As a boy, Bentley learned several musical instruments, and while still in his teens was a staple on the Melbourne cabaret circuit as a comedian and singer, his act consisting of playing a few bars of music deliberately badly, interspersed with jokes and legitimate musical numbers. He made his first appearance on ABC Radio in the early 1930s and by 1938 had become a fairly prominent personality, notably on Wilfrid Thomas's show "Out of the Bag". In that year he moved to London and worked for the BBC. Newly married to Peta, he returned to Australia on the outbreak of war, and spent several years entertaining the troops in the Pacific theatre.
By 1946, he was one of Australia's highest-paid entertainers, and returned to Britain to try to re-establish himself in a much larger market. He joined up with writer Denis Norden and guested on many of the leading radio shows of the day. An appearance on Navy Mixture teamed him successfully with Jimmy Edwards, and indirectly led to the pairing of Denis Norden with Frank Muir, who was Edwards' writer. Muir and Norden together wrote Take It From Here (1948–60), with Edwards and Bentley as two of the three stars. The most memorable feature of Take It From Here was The Glums, with Edwards playing the slightly seedy Pa Glum and Bentley his terminally dim son, Ron. Bentley was thirteen years older than Edwards.
In 1951, during the run of Take It From Here, Bentley briefly returned to Australia to star in a ten-episode radio comedy series, Gently Bentley, commissioned to celebrate the silver jubilee of the ABC. In 1956, he starred in And So To Bentley, a sketch-format comedy show for the BBC, co-starring Peter Sellers. The show only lasted for one series, and the gently self-deprecating humor of Bentley was overshadowed by the charismatic Sellers. Both these shows were also written by Muir and Norden.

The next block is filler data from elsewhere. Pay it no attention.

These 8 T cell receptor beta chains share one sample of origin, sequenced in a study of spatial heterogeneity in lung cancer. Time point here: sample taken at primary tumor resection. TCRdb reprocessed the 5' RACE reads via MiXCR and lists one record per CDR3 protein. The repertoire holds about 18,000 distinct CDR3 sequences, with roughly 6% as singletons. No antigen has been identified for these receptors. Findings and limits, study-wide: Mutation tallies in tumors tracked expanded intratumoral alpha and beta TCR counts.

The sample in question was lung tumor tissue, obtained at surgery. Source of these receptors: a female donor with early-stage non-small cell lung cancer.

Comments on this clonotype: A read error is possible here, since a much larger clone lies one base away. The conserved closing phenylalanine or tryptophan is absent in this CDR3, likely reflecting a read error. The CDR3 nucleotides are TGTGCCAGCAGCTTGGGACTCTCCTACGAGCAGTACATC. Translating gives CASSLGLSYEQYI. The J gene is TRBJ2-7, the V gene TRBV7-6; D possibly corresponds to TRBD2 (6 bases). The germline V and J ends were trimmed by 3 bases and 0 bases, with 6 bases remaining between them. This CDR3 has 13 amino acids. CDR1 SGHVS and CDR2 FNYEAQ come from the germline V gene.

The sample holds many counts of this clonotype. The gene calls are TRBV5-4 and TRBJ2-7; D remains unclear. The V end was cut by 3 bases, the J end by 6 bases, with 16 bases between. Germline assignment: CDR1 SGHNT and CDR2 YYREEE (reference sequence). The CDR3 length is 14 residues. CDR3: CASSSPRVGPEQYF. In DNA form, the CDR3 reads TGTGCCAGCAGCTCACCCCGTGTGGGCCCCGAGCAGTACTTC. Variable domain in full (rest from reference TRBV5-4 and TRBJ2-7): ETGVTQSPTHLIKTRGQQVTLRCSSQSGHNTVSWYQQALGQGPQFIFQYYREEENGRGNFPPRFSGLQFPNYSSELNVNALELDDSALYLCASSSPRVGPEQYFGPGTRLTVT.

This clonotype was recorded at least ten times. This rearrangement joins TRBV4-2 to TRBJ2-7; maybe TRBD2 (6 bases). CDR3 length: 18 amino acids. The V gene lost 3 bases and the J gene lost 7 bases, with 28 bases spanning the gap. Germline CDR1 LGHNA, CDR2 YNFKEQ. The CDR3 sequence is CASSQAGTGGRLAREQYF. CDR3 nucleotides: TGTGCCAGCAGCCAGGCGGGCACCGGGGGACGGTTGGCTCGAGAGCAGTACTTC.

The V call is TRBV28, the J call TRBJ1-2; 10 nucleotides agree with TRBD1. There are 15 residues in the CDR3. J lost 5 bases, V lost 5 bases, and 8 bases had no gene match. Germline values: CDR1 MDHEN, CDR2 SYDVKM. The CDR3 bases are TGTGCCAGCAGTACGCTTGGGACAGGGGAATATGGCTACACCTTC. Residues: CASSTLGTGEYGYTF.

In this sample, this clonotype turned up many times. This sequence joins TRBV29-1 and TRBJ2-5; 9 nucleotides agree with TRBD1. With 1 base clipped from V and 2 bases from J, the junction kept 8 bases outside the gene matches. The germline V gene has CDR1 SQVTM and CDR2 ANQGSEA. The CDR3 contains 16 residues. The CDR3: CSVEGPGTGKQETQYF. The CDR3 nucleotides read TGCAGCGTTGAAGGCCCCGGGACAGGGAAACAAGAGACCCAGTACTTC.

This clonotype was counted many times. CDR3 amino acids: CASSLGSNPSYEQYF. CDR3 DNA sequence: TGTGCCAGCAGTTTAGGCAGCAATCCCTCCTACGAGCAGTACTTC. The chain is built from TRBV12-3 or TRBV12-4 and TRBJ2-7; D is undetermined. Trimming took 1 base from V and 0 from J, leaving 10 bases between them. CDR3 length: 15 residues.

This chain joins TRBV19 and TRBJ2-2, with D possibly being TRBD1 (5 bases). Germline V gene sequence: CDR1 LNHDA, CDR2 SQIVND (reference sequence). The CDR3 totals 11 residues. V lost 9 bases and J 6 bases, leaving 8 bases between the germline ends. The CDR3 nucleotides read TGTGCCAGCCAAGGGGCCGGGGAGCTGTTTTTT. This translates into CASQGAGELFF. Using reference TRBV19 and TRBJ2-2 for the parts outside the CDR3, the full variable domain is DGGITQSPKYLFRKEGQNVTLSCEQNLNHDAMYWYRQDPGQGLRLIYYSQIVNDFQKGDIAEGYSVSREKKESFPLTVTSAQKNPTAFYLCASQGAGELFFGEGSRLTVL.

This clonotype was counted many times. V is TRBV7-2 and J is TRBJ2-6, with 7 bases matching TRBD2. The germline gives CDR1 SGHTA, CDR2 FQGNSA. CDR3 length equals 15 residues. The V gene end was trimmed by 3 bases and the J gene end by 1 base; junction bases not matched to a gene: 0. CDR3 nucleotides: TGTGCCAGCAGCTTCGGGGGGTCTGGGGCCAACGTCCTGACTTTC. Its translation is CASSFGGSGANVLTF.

In 1960 he returned to Australia to play a sheep drover in The Sundowners, starring Robert Mitchum and Deborah Kerr. In the late 1960s he was back on BBC radio in the short run comedy series If You Had a Talking Picture of Me. In 1972 and 1974 Bentley was featured in the movies The Adventures of Barry McKenzie and Barry McKenzie Holds His Own, derived from the Barry McKenzie comic strip in Private Eye. By 1974 he had largely retired, but briefly returned to the screen to appear in the 1978 season of Some Mothers Do 'Ave 'Em as Frank Spencer's granddad, fittingly since the hapless Spencer was in many ways a descendant of his Ron Glum character in TIFH.
His wife died in 1988, and Bentley died from complications from Alzheimer's Disease in 1995.
- Desert Mice (1959)
- And the Same to You (1960)
- The Sundowners (1960)
- In the Doghouse (1961)
- Tamahine (1963)
- The Adventures of Barry McKenzie (1972)
- Barry McKenzie Holds His Own (1974)
- Frank Muir (1997). A Kentish Lad. Bantam Press, London. ISBN 0-593-03452-X. Frank Muir's autobiography.